Los Angeles, CA – California Governor Jerry Brown recently commuted the sentences of 20 murderers who were supposed to remain in prison for life.
Brown’s move gave nearly two dozen convicted killers the opportunity to be considered for parole, The Washington Post reported.
He had already commuted the life sentences of another 62 criminals since 2011, and still has four months left in office.
In addition to the staggering number of commutations, Brown has also doled out over 1,100 pardons to criminals convicted of forgery, drunk driving, and drug sales offenses.
By comparison, former Governor Arnold Schwarzenegger granted just 15 pardons during his time in office, while former Governor Gray Davis issued none.
“2018 is the worst I’ve ever seen it,” Crime Survivors Resource Center founder Patricia Wenskunas, told The Washington Post. “The sad reality is, California is not a victim-friendly state. It’s an offender-friendly state.”
In August, Brown pardoned three former prisoners who were facing deportation to Cambodia, including one man convicted of murder.
In addition to the commutations and pardons, Brown also has the final word on parole board decisions, and has approved parole for over 2,300 murderers who were serving life sentences during his time in office, The Washington Post reported.
Nazgol Ghandnoosh, a research analyst for the criminal justice advocacy group, the Sentencing Project, hailed Brown’s sweeping pardons and commutations.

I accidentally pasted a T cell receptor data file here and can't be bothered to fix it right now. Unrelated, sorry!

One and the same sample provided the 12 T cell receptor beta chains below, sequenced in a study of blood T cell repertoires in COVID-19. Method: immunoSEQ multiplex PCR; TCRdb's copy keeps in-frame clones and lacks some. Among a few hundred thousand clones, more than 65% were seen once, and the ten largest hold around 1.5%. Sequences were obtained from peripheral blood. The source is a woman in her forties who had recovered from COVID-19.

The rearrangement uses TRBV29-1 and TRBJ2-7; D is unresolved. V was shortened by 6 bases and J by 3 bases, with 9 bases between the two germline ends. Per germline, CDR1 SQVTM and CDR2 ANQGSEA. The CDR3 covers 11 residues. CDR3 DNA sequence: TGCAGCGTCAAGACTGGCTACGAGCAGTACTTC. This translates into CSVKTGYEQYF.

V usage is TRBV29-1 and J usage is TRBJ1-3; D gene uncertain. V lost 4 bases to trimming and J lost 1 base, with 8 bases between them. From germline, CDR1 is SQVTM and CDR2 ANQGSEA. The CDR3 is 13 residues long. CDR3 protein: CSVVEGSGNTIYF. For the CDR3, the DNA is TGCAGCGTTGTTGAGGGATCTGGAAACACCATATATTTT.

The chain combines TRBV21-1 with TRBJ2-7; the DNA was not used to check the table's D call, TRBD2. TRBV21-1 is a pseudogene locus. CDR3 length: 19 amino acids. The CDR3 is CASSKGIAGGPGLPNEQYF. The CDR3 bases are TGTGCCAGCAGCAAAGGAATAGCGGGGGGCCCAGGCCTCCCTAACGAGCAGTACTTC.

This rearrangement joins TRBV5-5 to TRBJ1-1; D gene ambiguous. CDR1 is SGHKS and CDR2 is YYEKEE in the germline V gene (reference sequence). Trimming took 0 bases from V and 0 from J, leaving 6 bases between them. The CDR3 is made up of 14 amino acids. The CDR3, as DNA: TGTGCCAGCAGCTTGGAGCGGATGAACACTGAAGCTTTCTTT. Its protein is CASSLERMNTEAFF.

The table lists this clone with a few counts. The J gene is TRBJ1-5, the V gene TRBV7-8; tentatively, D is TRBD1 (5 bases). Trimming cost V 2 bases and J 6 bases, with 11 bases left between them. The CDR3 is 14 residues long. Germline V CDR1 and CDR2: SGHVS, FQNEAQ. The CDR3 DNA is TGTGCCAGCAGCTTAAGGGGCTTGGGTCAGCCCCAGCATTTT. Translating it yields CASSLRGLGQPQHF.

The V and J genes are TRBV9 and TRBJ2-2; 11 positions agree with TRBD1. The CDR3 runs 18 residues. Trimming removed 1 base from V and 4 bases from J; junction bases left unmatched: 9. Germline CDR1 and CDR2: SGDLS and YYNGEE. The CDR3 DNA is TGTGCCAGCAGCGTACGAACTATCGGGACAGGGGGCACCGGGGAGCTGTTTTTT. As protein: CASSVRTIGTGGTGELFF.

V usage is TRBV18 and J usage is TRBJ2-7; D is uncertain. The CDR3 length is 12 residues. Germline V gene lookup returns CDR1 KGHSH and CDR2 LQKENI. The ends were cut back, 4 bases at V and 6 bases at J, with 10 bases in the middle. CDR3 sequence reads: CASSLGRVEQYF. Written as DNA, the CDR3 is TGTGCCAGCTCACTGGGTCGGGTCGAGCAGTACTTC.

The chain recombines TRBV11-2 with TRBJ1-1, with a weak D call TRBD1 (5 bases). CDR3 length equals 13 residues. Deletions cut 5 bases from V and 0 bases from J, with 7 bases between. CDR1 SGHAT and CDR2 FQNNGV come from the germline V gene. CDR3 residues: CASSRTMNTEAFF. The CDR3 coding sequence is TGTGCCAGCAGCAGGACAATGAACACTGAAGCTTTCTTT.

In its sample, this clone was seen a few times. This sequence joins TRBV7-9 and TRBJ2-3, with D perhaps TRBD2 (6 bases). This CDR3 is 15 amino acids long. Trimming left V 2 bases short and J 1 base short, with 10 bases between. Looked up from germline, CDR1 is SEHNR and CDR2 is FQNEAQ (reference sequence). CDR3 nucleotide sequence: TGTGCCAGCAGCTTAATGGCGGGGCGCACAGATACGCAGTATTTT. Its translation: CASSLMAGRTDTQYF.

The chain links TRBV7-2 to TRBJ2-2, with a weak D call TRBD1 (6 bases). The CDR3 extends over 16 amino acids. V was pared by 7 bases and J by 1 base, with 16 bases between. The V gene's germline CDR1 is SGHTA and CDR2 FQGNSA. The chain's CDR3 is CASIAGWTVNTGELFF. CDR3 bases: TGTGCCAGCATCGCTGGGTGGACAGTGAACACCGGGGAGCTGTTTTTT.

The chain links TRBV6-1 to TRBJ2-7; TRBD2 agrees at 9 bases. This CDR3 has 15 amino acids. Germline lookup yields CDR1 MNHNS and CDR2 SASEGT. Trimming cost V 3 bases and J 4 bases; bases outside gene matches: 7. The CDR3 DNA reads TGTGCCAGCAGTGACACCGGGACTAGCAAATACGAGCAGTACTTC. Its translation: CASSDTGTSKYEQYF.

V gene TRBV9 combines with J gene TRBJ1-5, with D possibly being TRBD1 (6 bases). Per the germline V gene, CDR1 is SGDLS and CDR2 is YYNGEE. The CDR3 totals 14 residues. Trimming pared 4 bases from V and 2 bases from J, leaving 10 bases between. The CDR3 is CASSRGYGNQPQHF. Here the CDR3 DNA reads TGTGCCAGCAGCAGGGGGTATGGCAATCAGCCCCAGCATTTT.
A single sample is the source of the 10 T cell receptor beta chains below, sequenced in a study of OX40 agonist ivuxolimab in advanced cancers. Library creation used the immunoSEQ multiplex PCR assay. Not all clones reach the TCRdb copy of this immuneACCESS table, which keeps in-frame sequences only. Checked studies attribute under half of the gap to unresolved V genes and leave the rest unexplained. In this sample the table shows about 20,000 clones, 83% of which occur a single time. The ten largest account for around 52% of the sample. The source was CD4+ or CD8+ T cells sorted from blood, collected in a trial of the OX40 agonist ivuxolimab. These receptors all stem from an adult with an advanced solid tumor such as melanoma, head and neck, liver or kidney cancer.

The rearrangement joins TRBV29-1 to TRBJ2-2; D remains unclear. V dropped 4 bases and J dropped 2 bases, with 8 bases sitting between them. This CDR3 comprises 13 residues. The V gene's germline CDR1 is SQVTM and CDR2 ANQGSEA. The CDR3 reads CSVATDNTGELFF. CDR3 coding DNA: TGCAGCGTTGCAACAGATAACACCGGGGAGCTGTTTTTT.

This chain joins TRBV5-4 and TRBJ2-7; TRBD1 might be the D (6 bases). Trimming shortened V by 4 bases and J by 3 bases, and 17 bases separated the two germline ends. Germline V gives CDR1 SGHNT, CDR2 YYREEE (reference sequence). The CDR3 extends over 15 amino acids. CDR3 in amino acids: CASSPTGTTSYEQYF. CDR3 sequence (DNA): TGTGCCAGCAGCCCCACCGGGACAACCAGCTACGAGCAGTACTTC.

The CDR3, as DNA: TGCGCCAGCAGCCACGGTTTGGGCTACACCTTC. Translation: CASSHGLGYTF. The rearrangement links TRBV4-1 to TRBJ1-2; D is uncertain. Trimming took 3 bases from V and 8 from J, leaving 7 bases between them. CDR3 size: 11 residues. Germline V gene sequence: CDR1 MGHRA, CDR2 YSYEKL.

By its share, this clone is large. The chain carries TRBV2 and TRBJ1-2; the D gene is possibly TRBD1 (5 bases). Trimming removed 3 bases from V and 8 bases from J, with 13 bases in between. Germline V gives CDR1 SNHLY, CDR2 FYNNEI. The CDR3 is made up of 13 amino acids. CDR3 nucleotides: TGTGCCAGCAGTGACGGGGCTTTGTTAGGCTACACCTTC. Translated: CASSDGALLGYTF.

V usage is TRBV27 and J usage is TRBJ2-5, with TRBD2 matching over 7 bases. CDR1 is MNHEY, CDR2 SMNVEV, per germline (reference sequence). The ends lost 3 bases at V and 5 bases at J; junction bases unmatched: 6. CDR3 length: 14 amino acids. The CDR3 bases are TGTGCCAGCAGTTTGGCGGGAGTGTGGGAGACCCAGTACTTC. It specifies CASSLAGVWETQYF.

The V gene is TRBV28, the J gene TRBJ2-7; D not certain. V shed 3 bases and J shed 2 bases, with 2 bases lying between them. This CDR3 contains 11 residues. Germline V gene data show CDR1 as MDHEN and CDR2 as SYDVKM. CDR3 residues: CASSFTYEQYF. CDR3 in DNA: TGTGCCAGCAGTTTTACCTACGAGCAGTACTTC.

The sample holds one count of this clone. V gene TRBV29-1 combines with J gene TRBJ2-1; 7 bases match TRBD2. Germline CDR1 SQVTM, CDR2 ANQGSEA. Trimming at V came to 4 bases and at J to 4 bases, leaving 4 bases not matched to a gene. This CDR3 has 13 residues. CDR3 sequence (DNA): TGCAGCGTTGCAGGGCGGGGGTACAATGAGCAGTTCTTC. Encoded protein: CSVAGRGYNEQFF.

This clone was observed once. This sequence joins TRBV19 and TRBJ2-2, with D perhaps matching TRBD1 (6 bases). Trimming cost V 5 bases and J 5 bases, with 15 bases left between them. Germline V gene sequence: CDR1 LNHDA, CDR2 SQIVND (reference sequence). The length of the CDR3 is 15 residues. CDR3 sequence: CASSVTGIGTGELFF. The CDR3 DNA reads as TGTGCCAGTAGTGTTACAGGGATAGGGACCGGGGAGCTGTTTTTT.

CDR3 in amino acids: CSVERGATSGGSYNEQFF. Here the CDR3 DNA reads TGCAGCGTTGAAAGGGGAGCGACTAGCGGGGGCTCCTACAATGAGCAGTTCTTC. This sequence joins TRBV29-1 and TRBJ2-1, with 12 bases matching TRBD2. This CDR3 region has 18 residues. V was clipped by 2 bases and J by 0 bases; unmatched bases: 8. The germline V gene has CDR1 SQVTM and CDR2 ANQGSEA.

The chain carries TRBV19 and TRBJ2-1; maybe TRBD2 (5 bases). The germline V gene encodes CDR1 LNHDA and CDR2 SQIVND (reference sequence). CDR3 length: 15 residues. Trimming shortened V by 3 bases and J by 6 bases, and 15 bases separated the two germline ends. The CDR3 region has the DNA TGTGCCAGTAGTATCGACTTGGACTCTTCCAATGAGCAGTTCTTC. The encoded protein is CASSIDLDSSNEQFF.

“It really stands out [in a good way,]” she told The Washington Post. “As a country, we need to move away from life without parole as a sentence altogether.”
Despite the criminal justice and judiciary layers that resulted in the life sentences being imposed, Brown took it upon himself to singlehandedly alter their intended course.
“There has been an overshoot in the time many people expect [criminals] to be locked up in a cage or cell,” he said, according to The Washington Post. “I think there’s wisdom in having the possibility of hope [of being released].”
Association of Los Angeles Deputy District Attorneys President Michele Hanisee strongly disagreed, and argued that Brown’s latest commutations were “motivated by [his] personal philosophy of deincarceration.”
“It is another action by Gov. Brown in a long line of policy that makes California less safe,” Orange County Assemblyman Matthew Harper said.
Victims’ rights advocates also blasted the governor’s leniency, calling the commutations an injustice.
“Governor Brown, can you commute my daughter and bring her back?” said Jennifer Lundy, whose three-year-old child was murdered by a man living with her family in 1993. “What have you done to restore my life?”